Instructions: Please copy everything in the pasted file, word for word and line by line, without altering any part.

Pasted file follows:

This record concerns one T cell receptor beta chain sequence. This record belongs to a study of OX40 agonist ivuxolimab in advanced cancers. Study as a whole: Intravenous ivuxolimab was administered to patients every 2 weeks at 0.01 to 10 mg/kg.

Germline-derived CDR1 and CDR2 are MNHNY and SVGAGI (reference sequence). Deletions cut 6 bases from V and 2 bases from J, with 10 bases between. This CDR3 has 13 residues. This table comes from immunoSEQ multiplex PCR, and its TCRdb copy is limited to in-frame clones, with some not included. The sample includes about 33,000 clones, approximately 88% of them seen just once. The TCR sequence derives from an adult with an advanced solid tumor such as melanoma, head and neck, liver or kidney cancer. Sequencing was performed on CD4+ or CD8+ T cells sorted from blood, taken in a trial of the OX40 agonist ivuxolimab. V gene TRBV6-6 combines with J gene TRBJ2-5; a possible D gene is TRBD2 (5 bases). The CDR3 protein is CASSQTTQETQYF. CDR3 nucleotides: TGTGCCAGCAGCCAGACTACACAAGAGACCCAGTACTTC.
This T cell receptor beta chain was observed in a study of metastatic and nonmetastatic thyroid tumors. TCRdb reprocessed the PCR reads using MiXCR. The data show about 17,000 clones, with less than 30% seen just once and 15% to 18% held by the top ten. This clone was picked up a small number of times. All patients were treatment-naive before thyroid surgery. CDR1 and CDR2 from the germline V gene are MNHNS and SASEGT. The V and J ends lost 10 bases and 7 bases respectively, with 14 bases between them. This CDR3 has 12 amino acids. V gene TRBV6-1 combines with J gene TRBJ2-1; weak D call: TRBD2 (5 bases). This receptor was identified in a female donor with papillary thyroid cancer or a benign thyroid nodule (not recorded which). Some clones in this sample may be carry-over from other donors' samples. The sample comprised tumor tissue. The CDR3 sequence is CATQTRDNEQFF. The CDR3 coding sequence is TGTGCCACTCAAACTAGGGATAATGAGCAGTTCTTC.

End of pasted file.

This record concerns one T cell receptor beta chain sequence. This record belongs to a study of OX40 agonist ivuxolimab in advanced cancers. Study as a whole: Intravenous ivuxolimab was administered to patients every 2 weeks at 0.01 to 10 mg/kg.

Germline-derived CDR1 and CDR2 are MNHNY and SVGAGI (reference sequence). Deletions cut 6 bases from V and 2 bases from J, with 10 bases between. This CDR3 has 13 residues. This table comes from immunoSEQ multiplex PCR, and its TCRdb copy is limited to in-frame clones, with some not included. The sample includes about 33,000 clones, approximately 88% of them seen just once. The TCR sequence derives from an adult with an advanced solid tumor such as melanoma, head and neck, liver or kidney cancer. Sequencing was performed on CD4+ or CD8+ T cells sorted from blood, taken in a trial of the OX40 agonist ivuxolimab. V gene TRBV6-6 combines with J gene TRBJ2-5; a possible D gene is TRBD2 (5 bases). The CDR3 protein is CASSQTTQETQYF. CDR3 nucleotides: TGTGCCAGCAGCCAGACTACACAAGAGACCCAGTACTTC.
This T cell receptor beta chain was observed in a study of metastatic and nonmetastatic thyroid tumors. TCRdb reprocessed the PCR reads using MiXCR. The data show about 17,000 clones, with less than 30% seen just once and 15% to 18% held by the top ten. This clone was picked up a small number of times. All patients were treatment-naive before thyroid surgery. CDR1 and CDR2 from the germline V gene are MNHNS and SASEGT. The V and J ends lost 10 bases and 7 bases respectively, with 14 bases between them. This CDR3 has 12 amino acids. V gene TRBV6-1 combines with J gene TRBJ2-1; weak D call: TRBD2 (5 bases). This receptor was identified in a female donor with papillary thyroid cancer or a benign thyroid nodule (not recorded which). Some clones in this sample may be carry-over from other donors' samples. The sample comprised tumor tissue. The CDR3 sequence is CATQTRDNEQFF. The CDR3 coding sequence is TGTGCCACTCAAACTAGGGATAATGAGCAGTTCTTC.